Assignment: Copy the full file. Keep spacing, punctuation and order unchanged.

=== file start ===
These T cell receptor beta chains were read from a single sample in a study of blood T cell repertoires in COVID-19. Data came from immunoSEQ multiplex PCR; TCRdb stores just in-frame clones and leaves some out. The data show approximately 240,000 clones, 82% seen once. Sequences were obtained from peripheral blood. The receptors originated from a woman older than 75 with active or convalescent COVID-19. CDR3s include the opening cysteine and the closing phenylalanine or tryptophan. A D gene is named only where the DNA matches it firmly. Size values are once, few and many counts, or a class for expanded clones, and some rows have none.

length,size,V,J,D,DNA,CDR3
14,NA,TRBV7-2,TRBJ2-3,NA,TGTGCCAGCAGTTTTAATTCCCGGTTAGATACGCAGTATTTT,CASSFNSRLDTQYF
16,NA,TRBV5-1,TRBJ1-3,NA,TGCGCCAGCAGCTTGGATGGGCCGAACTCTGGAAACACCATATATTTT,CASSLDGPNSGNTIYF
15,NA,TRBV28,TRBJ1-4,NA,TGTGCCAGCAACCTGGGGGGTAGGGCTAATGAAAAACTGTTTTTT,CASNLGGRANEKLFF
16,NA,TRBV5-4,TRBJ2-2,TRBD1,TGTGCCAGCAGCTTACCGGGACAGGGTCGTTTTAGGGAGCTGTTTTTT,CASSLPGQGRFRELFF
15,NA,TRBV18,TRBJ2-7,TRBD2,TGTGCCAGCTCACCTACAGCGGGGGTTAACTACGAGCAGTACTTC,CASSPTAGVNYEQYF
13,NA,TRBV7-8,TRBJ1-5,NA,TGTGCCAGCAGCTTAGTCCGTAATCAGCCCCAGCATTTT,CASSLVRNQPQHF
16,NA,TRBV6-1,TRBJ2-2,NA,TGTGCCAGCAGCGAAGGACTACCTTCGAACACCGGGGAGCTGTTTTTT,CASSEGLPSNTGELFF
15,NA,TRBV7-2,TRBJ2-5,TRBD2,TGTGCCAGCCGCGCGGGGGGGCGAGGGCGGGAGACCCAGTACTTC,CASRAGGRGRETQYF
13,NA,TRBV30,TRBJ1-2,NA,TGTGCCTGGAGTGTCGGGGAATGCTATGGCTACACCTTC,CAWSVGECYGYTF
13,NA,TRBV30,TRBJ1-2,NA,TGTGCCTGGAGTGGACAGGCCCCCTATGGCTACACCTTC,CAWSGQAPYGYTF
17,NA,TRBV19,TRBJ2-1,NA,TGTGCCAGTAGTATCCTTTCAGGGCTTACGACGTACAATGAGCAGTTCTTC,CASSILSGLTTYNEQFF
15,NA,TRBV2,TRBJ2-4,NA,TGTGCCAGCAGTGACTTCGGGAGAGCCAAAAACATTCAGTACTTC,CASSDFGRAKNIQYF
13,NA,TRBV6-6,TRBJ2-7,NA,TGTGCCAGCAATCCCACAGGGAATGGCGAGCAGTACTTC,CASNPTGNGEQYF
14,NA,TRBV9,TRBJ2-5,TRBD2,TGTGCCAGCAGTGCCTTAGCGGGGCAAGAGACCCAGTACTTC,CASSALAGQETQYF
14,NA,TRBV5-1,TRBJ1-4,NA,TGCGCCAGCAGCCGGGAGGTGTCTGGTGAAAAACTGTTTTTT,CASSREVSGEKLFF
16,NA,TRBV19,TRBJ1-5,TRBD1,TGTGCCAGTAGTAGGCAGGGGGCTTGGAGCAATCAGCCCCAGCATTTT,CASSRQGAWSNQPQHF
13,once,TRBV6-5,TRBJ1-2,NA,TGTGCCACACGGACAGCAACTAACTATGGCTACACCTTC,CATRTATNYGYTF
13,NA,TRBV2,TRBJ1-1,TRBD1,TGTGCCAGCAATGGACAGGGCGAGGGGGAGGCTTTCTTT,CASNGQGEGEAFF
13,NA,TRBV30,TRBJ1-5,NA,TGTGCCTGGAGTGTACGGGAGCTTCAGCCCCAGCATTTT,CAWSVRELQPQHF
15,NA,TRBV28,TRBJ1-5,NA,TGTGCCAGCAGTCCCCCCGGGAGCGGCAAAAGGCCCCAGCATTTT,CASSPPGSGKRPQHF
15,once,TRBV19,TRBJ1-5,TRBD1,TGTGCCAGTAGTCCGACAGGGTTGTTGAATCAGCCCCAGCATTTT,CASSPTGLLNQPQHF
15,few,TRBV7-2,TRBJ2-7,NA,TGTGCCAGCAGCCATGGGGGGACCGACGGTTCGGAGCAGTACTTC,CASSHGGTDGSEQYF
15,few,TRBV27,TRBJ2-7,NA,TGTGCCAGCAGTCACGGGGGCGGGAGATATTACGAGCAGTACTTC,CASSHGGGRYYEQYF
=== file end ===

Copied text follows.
These T cell receptor beta chains were read from a single sample in a study of blood T cell repertoires in COVID-19. Data came from immunoSEQ multiplex PCR; TCRdb stores just in-frame clones and leaves some out. The data show approximately 240,000 clones, 82% seen once. Sequences were obtained from peripheral blood. The receptors originated from a woman older than 75 with active or convalescent COVID-19. CDR3s include the opening cysteine and the closing phenylalanine or tryptophan. A D gene is named only where the DNA matches it firmly. Size values are once, few and many counts, or a class for expanded clones, and some rows have none.

length,size,V,J,D,DNA,CDR3
14,NA,TRBV7-2,TRBJ2-3,NA,TGTGCCAGCAGTTTTAATTCCCGGTTAGATACGCAGTATTTT,CASSFNSRLDTQYF
16,NA,TRBV5-1,TRBJ1-3,NA,TGCGCCAGCAGCTTGGATGGGCCGAACTCTGGAAACACCATATATTTT,CASSLDGPNSGNTIYF
15,NA,TRBV28,TRBJ1-4,NA,TGTGCCAGCAACCTGGGGGGTAGGGCTAATGAAAAACTGTTTTTT,CASNLGGRANEKLFF
16,NA,TRBV5-4,TRBJ2-2,TRBD1,TGTGCCAGCAGCTTACCGGGACAGGGTCGTTTTAGGGAGCTGTTTTTT,CASSLPGQGRFRELFF
15,NA,TRBV18,TRBJ2-7,TRBD2,TGTGCCAGCTCACCTACAGCGGGGGTTAACTACGAGCAGTACTTC,CASSPTAGVNYEQYF
13,NA,TRBV7-8,TRBJ1-5,NA,TGTGCCAGCAGCTTAGTCCGTAATCAGCCCCAGCATTTT,CASSLVRNQPQHF
16,NA,TRBV6-1,TRBJ2-2,NA,TGTGCCAGCAGCGAAGGACTACCTTCGAACACCGGGGAGCTGTTTTTT,CASSEGLPSNTGELFF
15,NA,TRBV7-2,TRBJ2-5,TRBD2,TGTGCCAGCCGCGCGGGGGGGCGAGGGCGGGAGACCCAGTACTTC,CASRAGGRGRETQYF
13,NA,TRBV30,TRBJ1-2,NA,TGTGCCTGGAGTGTCGGGGAATGCTATGGCTACACCTTC,CAWSVGECYGYTF
13,NA,TRBV30,TRBJ1-2,NA,TGTGCCTGGAGTGGACAGGCCCCCTATGGCTACACCTTC,CAWSGQAPYGYTF
17,NA,TRBV19,TRBJ2-1,NA,TGTGCCAGTAGTATCCTTTCAGGGCTTACGACGTACAATGAGCAGTTCTTC,CASSILSGLTTYNEQFF
15,NA,TRBV2,TRBJ2-4,NA,TGTGCCAGCAGTGACTTCGGGAGAGCCAAAAACATTCAGTACTTC,CASSDFGRAKNIQYF
13,NA,TRBV6-6,TRBJ2-7,NA,TGTGCCAGCAATCCCACAGGGAATGGCGAGCAGTACTTC,CASNPTGNGEQYF
14,NA,TRBV9,TRBJ2-5,TRBD2,TGTGCCAGCAGTGCCTTAGCGGGGCAAGAGACCCAGTACTTC,CASSALAGQETQYF
14,NA,TRBV5-1,TRBJ1-4,NA,TGCGCCAGCAGCCGGGAGGTGTCTGGTGAAAAACTGTTTTTT,CASSREVSGEKLFF
16,NA,TRBV19,TRBJ1-5,TRBD1,TGTGCCAGTAGTAGGCAGGGGGCTTGGAGCAATCAGCCCCAGCATTTT,CASSRQGAWSNQPQHF
13,once,TRBV6-5,TRBJ1-2,NA,TGTGCCACACGGACAGCAACTAACTATGGCTACACCTTC,CATRTATNYGYTF
13,NA,TRBV2,TRBJ1-1,TRBD1,TGTGCCAGCAATGGACAGGGCGAGGGGGAGGCTTTCTTT,CASNGQGEGEAFF
13,NA,TRBV30,TRBJ1-5,NA,TGTGCCTGGAGTGTACGGGAGCTTCAGCCCCAGCATTTT,CAWSVRELQPQHF
15,NA,TRBV28,TRBJ1-5,NA,TGTGCCAGCAGTCCCCCCGGGAGCGGCAAAAGGCCCCAGCATTTT,CASSPPGSGKRPQHF
15,once,TRBV19,TRBJ1-5,TRBD1,TGTGCCAGTAGTCCGACAGGGTTGTTGAATCAGCCCCAGCATTTT,CASSPTGLLNQPQHF
15,few,TRBV7-2,TRBJ2-7,NA,TGTGCCAGCAGCCATGGGGGGACCGACGGTTCGGAGCAGTACTTC,CASSHGGTDGSEQYF
15,few,TRBV27,TRBJ2-7,NA,TGTGCCAGCAGTCACGGGGGCGGGAGATATTACGAGCAGTACTTC,CASSHGGGRYYEQYF